Don't worry about the 'complex' stuff, let java do it FOR you.

    No need to learn electronics, let other people do it for you. Just snap together the components.

    I look dread the new crop of programmers and 'engineers' being 'output' by the educational system.
    • by SigILL (6475) on Monday November 05, 2007 @05:36PM (#21246653) Homepage

      No need to learn electronics, let other people do it for you. Just snap together the components.

      Actually, this is ideal for prototyping.
    • Re: (Score:3, Funny)

      by edittard (805475)
      Bah! Off the shelf standard screws? In my day each one was individually designed to fit. And the apprentices had to cut the threads using their own teeth. If they'd grown any yet, otherwise, better toughen up them gums, kid.
    • by kebes (861706) on Monday November 05, 2007 @05:42PM (#21246713) Journal
      And I suppose you wired your house yourself, then? You would never use an ethernet card without first fully understanding all its circuitry? And you programmed all your apps yourself, in assembly?

      There's nothing wrong with using high-level programming languages, software libraries, and pre-built hardware. Using these pre-built components to build a useful device is no different than combining servers, routers, and wiring to build a network. You do *not* have to be intimately familiar with the low-level details of all the hardware in order to combine it together in a useful way.

      These hardware modules looks like they could be very fun and very useful. A great way for a DIY person to put together a fun toy, or an inexpensive solution to a problem, etc. It could also be quite useful for people who want to prototype new device ideas without commissioning expensive custom components.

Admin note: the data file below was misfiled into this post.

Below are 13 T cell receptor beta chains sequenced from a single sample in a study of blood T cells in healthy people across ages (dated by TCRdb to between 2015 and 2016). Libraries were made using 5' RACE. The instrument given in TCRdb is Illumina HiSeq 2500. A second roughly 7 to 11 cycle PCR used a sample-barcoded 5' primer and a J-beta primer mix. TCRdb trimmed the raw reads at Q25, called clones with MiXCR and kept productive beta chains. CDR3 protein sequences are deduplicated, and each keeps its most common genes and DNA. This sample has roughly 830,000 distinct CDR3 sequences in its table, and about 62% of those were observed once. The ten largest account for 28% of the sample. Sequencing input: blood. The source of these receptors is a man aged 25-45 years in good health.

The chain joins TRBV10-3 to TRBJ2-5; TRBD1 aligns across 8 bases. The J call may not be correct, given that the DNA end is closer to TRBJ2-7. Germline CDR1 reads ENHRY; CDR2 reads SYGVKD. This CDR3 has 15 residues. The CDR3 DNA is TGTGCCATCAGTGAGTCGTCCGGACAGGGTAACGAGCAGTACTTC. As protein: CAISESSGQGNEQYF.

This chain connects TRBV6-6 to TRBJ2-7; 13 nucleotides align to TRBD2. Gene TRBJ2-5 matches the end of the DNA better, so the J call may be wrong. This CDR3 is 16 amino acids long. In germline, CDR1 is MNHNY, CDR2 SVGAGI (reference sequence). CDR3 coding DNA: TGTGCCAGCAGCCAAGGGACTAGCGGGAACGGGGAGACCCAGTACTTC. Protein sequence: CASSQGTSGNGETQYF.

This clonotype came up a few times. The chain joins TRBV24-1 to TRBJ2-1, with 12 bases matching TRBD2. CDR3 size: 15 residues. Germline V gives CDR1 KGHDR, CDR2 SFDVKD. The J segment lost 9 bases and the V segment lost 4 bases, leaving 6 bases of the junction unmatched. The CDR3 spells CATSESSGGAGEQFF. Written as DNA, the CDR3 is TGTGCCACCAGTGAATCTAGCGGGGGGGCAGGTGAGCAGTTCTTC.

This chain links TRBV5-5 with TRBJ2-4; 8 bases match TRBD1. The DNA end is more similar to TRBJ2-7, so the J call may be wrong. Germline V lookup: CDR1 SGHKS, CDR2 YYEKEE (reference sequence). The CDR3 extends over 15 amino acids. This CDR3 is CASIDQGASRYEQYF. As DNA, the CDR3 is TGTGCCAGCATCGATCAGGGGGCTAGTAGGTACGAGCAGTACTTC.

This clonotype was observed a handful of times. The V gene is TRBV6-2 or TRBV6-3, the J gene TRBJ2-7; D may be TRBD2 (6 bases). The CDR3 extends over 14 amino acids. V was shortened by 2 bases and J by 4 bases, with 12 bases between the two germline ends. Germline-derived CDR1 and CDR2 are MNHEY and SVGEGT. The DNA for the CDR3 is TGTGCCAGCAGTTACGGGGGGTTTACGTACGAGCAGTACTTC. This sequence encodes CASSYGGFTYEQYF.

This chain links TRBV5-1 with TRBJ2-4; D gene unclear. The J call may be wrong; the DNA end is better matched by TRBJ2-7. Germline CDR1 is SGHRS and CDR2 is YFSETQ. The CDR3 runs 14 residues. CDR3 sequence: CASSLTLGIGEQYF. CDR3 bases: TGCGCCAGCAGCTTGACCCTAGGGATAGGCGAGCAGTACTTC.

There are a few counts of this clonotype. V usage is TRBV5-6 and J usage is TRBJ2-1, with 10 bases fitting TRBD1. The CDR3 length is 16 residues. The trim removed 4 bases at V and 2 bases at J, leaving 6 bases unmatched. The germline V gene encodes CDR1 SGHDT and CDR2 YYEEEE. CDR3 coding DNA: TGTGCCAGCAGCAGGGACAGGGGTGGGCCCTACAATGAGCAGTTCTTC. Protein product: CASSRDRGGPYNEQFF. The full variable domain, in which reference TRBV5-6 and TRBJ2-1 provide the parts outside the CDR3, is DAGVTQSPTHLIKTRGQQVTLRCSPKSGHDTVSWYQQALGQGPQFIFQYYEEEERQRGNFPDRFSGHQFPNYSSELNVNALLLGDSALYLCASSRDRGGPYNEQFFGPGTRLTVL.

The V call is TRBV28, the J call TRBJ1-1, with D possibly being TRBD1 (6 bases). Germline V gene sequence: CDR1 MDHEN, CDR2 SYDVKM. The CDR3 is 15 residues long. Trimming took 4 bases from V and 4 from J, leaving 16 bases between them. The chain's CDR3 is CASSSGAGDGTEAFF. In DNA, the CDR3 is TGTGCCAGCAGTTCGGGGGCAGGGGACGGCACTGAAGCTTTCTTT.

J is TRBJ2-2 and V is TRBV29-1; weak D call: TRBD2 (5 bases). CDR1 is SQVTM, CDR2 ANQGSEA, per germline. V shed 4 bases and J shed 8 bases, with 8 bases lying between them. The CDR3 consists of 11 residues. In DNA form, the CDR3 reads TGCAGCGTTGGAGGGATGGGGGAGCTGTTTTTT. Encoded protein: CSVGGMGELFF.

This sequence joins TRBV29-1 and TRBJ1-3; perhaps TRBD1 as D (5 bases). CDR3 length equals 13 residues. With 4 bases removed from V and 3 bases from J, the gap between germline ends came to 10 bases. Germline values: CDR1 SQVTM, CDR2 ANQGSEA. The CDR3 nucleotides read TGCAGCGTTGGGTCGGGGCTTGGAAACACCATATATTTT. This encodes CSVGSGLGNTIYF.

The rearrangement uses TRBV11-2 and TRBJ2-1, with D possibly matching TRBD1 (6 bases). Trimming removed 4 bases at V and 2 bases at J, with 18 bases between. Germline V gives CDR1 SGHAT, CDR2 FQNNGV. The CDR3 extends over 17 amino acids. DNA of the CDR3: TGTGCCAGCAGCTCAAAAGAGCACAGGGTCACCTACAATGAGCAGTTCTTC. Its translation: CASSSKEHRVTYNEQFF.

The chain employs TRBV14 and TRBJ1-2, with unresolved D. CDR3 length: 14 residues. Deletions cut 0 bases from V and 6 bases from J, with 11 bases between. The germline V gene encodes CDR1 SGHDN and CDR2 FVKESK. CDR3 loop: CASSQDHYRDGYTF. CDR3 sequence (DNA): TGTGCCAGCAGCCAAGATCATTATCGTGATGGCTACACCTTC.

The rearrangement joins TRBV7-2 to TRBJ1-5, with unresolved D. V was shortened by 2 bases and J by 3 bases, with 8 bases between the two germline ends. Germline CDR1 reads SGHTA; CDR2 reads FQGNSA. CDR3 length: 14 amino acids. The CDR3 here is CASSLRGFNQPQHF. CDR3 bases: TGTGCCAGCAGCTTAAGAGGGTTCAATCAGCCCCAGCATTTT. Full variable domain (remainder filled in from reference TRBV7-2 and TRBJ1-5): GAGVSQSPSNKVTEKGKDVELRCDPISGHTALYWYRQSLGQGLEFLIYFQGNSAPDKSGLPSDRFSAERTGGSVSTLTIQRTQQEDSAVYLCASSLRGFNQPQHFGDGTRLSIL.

No one is arguing that the existence of these modular devices will replace the need for dedicated hardware for many applications (and the associated specialized engineers who design that hardware). The idea instead would be to lower the barrier to creating novel devices, so that hobbyists and non-specialists can try out new ideas that would have been prohibitively expensive otherwise.

      I know many people bemoan this "Cult of the Amateur [wikipedia.org]" (e.g. Wikipedia, blogs, citizen journalism, high-level programming languages, etc.); but to me the whole "point" of technology in general (and computers in particular) is to reduce the barriers, so that "ordinary people" can do things that previously only a "selected few" were allowed to do. I find that this push towards community-driven work and lower barriers to technological progress and education are very much good things.
    • by RManning (544016) on Monday November 05, 2007 @05:44PM (#21246741) Homepage

      I have mod points today. I was going to mod your post but I couldn't find 'Bitter' or 'Grizzled'.

    • Re: (Score:2, Funny)

      by Anonymous Coward

      Great, now so-called engineers can build things without knowing how they work, doesn't sound like an engineer to me, more like a simple programmer, more specifically, a java programmer. Nothing more than a glorified typist.

      That's right! How dare anyone presume to build something without the proper background? I would never consider a project that didn't allow me to design my own programming language, write a compiler, write and compile my own operating system, and all running on silicon I designed and fabri